Sarah Kenderdine, in her article, “Embodiment, Entanglement, and Immersion in Digital Cultural Heritage”, discusses the application and use of Interactive Immersive Virtual Environments (IIVE) in the context of digital archives. There has been a big shift in recent years in user interaction with databases, archives, and search engines from basic access to a more creative production, driven by the growth in participant culture through Web 2.0.

Several projects use alternative methods for exploring data in more immersive environments. The Living Web (2002) by Sommerer and Mignonneau, CloudBrowsing (2008–2009) by Lintermann et al., ECLOUD WW1 (2012) by Kenderdine and Shaw, and mARChive (2014) by Kenderdine all demonstrate innovative approaches to interactive and immersive data exploration.

These projects use diverse strategies, such as physically immersing users into live-streamed Internet data, creating spatial narratives in a panoramic screen, and using 3D projection environments to explore large-scale datasets. The focus is on providing users with an experiential and dynamic way to engage with digital archives, fostering creativity, exploration, and new meanings. Kenderdine also highlights the potential of IIVE in changing information retrieval into a more spatial experience, which encourages visual searching, and enhances the display and interpretation of metadata in cultural contexts. I like that Kenderdine is considering multiple facets of a space in her discussion of 3D spaces, like the environment and cultural influences that having digital access (rather than physically going) can help in the dispersion of knowledge. I would assume more archeologists aren’t claustrophobic (perhaps I’m projecting memories of Indiana Jones…) but having digital models of spaces that are physically uncomfortable to be in seems like a major benefit to many people, no jumping out of the way of a giant boulder required.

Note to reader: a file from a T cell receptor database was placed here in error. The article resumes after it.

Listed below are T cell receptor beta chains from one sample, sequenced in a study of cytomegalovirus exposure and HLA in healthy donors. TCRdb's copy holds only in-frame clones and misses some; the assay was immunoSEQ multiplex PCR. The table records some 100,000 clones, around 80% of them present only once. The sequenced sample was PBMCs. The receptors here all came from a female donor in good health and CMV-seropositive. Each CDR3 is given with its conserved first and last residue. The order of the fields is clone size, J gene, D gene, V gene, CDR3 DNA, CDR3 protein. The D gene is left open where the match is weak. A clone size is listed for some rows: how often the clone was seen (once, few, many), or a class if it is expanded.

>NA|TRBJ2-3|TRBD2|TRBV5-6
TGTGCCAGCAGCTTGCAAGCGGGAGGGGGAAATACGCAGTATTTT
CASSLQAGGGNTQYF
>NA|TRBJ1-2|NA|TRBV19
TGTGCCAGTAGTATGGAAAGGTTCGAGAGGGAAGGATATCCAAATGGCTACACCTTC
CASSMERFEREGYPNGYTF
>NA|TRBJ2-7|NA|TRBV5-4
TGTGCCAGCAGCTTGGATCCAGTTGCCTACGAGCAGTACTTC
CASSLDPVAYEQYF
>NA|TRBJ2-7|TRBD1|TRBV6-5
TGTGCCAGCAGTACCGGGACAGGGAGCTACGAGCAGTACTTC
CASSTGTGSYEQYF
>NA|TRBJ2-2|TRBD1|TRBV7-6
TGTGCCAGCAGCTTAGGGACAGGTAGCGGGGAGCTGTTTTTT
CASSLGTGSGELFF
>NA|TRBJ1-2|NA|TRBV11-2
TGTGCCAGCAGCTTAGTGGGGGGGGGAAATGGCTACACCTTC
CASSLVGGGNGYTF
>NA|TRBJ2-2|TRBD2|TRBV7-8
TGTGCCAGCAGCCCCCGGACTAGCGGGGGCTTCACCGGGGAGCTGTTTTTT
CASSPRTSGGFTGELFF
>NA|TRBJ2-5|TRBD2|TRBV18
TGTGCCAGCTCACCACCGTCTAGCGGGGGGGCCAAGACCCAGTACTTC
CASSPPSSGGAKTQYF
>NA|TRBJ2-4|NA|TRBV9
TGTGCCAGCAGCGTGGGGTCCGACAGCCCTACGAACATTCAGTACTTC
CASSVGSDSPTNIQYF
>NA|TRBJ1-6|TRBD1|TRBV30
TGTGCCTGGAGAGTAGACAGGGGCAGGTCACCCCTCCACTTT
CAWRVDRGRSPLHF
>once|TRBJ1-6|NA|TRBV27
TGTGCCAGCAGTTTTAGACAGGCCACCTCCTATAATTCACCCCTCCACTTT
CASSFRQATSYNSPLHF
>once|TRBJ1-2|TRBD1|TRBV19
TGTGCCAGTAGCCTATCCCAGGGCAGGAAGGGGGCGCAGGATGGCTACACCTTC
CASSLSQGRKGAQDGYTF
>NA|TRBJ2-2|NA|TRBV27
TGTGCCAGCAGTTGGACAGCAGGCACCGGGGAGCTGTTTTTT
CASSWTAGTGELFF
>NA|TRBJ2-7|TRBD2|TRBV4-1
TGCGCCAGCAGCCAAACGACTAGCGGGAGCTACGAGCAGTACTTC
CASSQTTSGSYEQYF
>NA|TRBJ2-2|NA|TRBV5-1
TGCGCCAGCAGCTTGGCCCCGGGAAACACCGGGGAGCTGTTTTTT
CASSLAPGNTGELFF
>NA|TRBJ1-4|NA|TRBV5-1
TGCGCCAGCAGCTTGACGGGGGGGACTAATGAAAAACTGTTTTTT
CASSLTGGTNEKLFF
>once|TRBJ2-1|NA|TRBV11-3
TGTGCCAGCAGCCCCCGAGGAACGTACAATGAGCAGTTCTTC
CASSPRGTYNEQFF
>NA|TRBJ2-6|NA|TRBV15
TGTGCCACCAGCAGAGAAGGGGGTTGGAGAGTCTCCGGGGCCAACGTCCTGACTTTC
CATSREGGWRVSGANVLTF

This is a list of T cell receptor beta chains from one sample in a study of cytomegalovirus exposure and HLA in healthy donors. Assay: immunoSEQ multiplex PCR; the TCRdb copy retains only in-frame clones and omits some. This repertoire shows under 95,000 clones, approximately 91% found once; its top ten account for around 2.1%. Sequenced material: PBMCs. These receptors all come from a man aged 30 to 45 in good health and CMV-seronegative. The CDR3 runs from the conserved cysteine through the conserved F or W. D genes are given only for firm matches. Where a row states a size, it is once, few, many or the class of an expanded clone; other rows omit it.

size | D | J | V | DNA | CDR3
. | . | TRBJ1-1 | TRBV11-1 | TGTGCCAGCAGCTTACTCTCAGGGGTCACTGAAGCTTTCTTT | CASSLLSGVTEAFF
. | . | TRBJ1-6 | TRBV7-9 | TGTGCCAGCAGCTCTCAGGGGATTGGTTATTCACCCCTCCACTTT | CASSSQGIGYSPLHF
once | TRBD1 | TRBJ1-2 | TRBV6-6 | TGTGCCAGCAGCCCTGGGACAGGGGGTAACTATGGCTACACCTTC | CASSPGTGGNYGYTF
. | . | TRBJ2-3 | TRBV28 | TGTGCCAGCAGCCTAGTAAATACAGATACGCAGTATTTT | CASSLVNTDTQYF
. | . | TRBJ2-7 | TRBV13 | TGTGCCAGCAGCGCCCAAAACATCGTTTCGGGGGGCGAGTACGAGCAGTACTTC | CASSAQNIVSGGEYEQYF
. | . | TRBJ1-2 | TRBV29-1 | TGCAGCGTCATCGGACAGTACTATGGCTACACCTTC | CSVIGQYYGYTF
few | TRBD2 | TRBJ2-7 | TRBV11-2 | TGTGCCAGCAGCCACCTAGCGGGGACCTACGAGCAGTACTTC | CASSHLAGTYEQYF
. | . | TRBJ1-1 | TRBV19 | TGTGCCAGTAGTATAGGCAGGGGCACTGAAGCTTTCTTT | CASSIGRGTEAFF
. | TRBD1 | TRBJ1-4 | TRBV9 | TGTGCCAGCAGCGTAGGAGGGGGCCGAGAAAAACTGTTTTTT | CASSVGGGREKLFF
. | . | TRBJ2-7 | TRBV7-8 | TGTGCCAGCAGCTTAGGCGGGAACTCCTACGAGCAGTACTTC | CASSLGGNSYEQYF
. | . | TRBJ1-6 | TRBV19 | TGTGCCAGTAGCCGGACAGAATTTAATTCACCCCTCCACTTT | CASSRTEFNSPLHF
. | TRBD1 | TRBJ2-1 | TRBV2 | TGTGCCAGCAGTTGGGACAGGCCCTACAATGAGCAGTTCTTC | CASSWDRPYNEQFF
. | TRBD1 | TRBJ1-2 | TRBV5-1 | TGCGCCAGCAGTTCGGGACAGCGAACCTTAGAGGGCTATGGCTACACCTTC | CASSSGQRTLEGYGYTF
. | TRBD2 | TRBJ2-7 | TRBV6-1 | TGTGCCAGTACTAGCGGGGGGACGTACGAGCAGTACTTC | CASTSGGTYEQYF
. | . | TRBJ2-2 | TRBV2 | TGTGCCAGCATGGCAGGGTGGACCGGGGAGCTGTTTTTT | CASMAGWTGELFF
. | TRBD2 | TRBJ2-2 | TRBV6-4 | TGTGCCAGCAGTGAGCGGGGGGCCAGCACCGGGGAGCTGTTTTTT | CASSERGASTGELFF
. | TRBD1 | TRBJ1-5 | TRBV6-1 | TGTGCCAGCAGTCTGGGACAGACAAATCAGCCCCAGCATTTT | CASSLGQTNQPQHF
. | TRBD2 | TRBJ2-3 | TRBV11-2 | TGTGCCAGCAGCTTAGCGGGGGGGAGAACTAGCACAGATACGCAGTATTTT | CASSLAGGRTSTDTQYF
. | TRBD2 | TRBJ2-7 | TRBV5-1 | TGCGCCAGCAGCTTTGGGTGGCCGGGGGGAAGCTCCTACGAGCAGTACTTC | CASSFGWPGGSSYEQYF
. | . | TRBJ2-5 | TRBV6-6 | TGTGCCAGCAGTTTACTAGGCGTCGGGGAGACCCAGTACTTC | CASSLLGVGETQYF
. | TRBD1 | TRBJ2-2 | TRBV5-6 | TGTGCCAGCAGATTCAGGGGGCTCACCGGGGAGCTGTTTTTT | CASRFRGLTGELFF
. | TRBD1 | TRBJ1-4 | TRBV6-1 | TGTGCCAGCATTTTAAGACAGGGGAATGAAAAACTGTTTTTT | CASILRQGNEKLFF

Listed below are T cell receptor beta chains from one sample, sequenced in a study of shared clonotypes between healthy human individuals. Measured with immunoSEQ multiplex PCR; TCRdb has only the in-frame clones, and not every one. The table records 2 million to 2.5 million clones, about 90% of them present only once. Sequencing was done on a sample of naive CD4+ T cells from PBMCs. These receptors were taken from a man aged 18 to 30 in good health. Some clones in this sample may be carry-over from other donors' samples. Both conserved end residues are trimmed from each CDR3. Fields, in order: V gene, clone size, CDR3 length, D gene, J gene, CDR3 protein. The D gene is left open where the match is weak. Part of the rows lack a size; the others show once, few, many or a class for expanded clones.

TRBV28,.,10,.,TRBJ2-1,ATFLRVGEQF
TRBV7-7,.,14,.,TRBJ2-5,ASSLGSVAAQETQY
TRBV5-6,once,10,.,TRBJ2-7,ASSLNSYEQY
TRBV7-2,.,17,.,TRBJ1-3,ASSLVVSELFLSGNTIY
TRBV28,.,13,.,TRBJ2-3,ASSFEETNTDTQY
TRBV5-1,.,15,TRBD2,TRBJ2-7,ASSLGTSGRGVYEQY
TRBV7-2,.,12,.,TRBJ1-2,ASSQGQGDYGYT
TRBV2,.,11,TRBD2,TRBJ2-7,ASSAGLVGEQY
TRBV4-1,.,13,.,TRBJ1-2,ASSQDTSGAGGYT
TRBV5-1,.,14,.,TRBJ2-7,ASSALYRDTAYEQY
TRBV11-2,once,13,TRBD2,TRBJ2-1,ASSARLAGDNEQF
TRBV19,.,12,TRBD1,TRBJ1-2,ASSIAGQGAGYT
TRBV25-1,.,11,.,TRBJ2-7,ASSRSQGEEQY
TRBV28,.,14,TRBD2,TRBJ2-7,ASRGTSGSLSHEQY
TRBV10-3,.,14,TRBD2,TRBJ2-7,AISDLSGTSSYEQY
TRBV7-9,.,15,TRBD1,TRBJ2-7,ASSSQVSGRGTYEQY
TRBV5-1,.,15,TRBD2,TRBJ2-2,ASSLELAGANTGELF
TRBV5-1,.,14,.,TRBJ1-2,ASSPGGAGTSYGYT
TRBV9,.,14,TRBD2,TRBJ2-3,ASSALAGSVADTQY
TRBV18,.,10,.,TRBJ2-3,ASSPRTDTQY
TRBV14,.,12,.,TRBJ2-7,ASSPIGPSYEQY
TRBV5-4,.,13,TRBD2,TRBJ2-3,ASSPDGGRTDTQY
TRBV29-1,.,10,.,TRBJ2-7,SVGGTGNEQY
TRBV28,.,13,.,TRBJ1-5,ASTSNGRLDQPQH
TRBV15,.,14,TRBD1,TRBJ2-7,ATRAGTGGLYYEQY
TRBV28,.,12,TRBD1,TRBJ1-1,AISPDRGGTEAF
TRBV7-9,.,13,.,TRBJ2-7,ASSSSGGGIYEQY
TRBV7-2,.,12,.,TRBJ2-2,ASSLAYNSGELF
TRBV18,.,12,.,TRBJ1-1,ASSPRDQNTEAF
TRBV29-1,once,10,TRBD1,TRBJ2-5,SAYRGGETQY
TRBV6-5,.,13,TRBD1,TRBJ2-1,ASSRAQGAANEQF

In my 3D project, I wanted to get a scan of an old camera I have. It was such a fun memory finding it for $6 at a thrift store, but it mostly sits in its box as I figure out where to get film, how to shoot it, if it even works… Having a digital model was a way for me to get it out of its box more! Even if I never opened the box again, a version of it exists on my computer and for someone with a penchant for hoarding sentimental items, I feel more at peace in case my house burns down and I didn’t grab it. I was surprised how easy the process was, and it gave me a lot of confidence for larger institutions that have more money and people to digitize their collections. The back of the camera didn’t take with the modeling, and I couldn’t get it to be quite as sharp in SketchFab as it was in AgiSoft, but overall, I’m really pleased with how it turned out.